What is the cause of Seebeck effect?

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 Further than what? Wikipedia isn't perfect, but it might help you get the general idea: http://en.wikipedia.org/wiki/Thermoelectric_effect
 thanx but i have got it. and the answer is that Probably the easiest way to think about this is with an analogy: the free electrons in a conductor can be roughly treated as an ideal gas. If you create a temperature gradient between two sides of the conductor, then one is at a higher temperature than the other and thus has a lower density of electrons. Since most conductors are solids backed by a crystal lattice, the positive charges must remain while the electrons are more dense on one side than another. What occurs is then an equating of currents: the thermal gradient current which creates the charge discrepancy must balance out the backcurrent induced by Ohm's law -- in a conductor, those electrons will repel each other if they get too dense on one side; conductors prefer to stay at one potential all the way through. An equilibrium voltage will develop between the two sides. We now apply this with two different materials, both conductors or semiconductors, both are wires that have been joined to be a loop. We hold the junctions at different temperatures: then a current flows through the conductors as the difference between equilibrium voltages results in an electromotive force around the loop. You can think of it also this way: the "hot" electrons move faster through one of the conductors than they move through the other, creating a net motion "down" the fast conductor's gradient from hot to cold. But Kirchoff's rules forbid this sort of net current in a loop unless it's felt all the way across the loop, so that the difference in speeds propagates into a full current effect. This also helps you see that the electrons pick up thermal energy at the hot reservoir and dissipate it into the cold reservoir with their fluid flow.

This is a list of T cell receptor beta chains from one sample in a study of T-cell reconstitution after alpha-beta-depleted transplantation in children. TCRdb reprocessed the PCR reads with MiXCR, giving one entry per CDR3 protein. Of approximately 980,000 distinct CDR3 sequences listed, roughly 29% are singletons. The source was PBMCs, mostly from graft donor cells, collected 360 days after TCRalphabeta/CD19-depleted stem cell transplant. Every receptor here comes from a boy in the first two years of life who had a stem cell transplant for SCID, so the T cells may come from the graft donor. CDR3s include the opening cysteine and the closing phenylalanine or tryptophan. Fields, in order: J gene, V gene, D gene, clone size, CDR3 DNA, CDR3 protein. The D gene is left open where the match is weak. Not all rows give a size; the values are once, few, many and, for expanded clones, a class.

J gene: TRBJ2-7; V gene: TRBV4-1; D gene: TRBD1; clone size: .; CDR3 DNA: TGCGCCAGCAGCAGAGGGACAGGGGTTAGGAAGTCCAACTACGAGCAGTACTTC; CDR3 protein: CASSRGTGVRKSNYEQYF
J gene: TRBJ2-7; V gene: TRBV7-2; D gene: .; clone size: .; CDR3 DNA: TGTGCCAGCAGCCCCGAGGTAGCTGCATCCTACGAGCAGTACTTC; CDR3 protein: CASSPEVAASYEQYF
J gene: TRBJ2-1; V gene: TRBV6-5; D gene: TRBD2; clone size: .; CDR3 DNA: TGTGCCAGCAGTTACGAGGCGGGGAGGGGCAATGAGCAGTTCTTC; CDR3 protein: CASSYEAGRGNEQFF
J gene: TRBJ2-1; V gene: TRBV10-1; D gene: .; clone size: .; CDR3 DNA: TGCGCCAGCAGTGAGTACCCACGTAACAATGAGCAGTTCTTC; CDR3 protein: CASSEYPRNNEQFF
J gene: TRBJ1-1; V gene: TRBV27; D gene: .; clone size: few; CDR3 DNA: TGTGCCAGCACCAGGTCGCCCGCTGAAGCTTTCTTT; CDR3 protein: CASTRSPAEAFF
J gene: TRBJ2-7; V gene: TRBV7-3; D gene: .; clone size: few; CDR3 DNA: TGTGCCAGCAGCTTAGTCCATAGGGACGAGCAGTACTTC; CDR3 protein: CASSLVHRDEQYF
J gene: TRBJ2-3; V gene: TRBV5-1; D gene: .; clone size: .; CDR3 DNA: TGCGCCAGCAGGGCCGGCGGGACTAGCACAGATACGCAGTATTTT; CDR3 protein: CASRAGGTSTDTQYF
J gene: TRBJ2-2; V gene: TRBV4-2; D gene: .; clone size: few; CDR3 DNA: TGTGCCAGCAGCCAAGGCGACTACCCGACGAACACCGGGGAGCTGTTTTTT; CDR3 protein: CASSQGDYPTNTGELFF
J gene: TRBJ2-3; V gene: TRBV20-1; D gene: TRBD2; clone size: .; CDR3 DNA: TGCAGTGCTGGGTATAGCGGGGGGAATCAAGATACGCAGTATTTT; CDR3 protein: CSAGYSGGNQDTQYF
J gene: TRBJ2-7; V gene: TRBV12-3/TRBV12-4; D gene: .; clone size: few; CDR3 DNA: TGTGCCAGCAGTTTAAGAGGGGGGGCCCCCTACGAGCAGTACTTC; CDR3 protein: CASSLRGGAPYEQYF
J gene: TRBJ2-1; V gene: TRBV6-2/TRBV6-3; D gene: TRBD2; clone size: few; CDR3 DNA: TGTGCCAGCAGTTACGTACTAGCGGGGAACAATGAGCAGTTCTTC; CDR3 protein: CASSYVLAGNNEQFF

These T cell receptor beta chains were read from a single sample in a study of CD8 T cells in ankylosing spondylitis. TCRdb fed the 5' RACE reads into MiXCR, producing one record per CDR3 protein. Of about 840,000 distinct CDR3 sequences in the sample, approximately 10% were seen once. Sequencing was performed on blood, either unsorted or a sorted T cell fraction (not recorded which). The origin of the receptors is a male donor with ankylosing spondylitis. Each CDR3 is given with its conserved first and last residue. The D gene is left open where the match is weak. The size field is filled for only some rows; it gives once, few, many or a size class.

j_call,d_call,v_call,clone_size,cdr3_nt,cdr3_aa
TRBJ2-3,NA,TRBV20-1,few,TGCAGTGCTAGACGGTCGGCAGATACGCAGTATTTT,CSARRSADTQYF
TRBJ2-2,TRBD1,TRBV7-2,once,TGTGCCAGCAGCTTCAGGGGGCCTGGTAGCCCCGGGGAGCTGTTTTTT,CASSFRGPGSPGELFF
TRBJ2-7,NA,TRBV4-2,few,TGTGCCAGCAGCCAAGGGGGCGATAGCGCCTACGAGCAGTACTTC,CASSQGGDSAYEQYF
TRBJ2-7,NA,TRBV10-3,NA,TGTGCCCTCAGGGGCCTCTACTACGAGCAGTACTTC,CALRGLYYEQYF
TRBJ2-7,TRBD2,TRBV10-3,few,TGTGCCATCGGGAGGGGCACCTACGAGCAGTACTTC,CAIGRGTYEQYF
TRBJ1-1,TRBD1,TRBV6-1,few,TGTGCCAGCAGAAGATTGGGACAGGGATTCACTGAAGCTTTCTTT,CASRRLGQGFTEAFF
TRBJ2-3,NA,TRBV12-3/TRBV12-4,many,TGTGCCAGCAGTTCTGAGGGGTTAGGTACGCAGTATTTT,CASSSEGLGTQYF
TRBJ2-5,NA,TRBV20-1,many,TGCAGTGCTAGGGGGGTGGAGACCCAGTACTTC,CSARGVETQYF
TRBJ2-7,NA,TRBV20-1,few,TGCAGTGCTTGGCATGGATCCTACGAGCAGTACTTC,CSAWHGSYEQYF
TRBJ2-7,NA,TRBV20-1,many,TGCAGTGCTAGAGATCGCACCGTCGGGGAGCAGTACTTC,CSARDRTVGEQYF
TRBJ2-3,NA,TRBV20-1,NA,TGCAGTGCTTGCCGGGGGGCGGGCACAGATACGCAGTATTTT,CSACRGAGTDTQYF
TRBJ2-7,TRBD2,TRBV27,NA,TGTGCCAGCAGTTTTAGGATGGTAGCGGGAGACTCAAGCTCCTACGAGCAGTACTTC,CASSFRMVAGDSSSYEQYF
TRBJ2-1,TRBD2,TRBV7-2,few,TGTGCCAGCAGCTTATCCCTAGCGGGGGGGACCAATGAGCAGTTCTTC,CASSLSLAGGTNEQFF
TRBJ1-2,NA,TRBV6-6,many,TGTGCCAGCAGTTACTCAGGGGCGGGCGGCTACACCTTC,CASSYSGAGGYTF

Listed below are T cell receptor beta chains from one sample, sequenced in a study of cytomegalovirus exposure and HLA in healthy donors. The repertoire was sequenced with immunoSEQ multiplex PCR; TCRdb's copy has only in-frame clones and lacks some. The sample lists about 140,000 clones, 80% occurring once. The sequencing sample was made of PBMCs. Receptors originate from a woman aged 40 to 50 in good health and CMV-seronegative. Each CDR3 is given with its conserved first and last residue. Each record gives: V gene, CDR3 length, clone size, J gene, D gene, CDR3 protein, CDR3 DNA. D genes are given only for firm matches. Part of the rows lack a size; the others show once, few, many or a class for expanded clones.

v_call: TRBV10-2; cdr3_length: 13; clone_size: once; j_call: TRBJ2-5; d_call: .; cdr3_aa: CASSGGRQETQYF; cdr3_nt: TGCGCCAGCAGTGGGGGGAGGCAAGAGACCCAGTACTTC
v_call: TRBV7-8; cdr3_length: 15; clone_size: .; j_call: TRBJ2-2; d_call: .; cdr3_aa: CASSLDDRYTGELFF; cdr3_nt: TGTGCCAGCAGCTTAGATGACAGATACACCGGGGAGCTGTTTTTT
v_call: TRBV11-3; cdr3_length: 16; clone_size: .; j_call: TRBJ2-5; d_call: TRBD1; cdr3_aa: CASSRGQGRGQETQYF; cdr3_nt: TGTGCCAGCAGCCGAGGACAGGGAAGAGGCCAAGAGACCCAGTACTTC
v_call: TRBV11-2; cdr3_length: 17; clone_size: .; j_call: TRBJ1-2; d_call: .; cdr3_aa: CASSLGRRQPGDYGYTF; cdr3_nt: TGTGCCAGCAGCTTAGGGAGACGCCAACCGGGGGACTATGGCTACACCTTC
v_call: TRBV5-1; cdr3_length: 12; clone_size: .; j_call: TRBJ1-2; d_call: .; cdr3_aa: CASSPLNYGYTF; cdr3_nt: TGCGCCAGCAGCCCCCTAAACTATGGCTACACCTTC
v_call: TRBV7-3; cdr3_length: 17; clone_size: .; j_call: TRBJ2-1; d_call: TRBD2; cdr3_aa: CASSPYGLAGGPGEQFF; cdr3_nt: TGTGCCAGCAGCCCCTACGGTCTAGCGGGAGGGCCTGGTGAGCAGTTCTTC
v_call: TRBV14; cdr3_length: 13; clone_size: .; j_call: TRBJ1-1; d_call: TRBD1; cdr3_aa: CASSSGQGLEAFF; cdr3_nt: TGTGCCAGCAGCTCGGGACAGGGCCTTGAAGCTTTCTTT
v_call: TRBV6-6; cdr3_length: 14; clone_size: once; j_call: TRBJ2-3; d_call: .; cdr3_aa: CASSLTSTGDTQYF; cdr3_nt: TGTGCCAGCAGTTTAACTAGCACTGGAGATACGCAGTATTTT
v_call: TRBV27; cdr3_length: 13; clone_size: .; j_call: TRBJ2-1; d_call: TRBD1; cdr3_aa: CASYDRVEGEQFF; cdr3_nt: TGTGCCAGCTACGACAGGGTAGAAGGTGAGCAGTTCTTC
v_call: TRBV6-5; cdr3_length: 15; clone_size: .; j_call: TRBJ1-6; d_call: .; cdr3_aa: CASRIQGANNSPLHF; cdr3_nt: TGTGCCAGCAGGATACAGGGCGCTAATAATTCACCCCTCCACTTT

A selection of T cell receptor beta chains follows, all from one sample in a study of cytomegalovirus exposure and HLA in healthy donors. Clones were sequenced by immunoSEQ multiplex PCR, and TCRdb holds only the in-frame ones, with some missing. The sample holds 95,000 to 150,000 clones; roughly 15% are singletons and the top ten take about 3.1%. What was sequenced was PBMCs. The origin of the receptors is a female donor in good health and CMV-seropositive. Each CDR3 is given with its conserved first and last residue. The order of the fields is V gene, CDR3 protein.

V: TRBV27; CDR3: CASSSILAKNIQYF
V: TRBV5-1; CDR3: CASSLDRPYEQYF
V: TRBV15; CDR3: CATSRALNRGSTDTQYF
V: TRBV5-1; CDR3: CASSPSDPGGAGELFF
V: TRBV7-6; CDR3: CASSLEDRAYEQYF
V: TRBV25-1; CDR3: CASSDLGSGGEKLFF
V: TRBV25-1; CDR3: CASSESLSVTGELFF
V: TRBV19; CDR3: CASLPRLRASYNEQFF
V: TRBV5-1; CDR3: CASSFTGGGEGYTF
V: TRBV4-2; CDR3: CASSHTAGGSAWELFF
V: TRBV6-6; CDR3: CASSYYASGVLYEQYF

What is the cause of Seebeck effect?

You still need to introduce different behaviours of different metals. In this first attempt, junctions of identical materials would give a current, which doesn't happen. More, the loop has two paths from hot to cold, which can't behave identically if you're to observe a current or voltage.

Beware also that electrons in a metal don't resemble a gas. For some properties maybe, for others not at all - for instance the heat capacity of a metal.

 Quote by Enthalpy You still need to introduce different behaviours of different metals. In this first attempt, junctions of identical materials would give a current, which doesn't happen. More, the loop has two paths from hot to cold, which can't behave identically if you're to observe a current or voltage. Beware also that electrons in a metal don't resemble a gas. For some properties maybe, for others not at all - for instance the heat capacity of a metal.
how can you say like that electron do not resemble a gas. i have studied that they do so but i m myself fictitious about it. have you any evidence which shows this nature of electrons, then specify please!

 Recognitions: Gold Member Science Advisor i use a different analogy..... Electrons in a metal are loosely bound to their atoms, at least the outer ones. Hence the term "Sea of electrons".... Well, different metals have diferent affinities for those outer electrons..... hold that thought. Now, temperature is atomic motion . I use the mental picture of shaking electrons off the metal atoms. This actually happens in vacuum tube cathodes, read up on 'thermionic emission'. Now, if you heat a wire at one end only you will shake electrons off that end and they will be pushed toward opposite end. A small potential will exist between the ends. If you join two different wires and heat them at the joined end, at the opposite end you will find two different potentials. That's because of their different affinities for electrons and the temperature gradient along the wires. Sorta like shaking fruit out of trees. Apples come loose easier than acorns..... old jim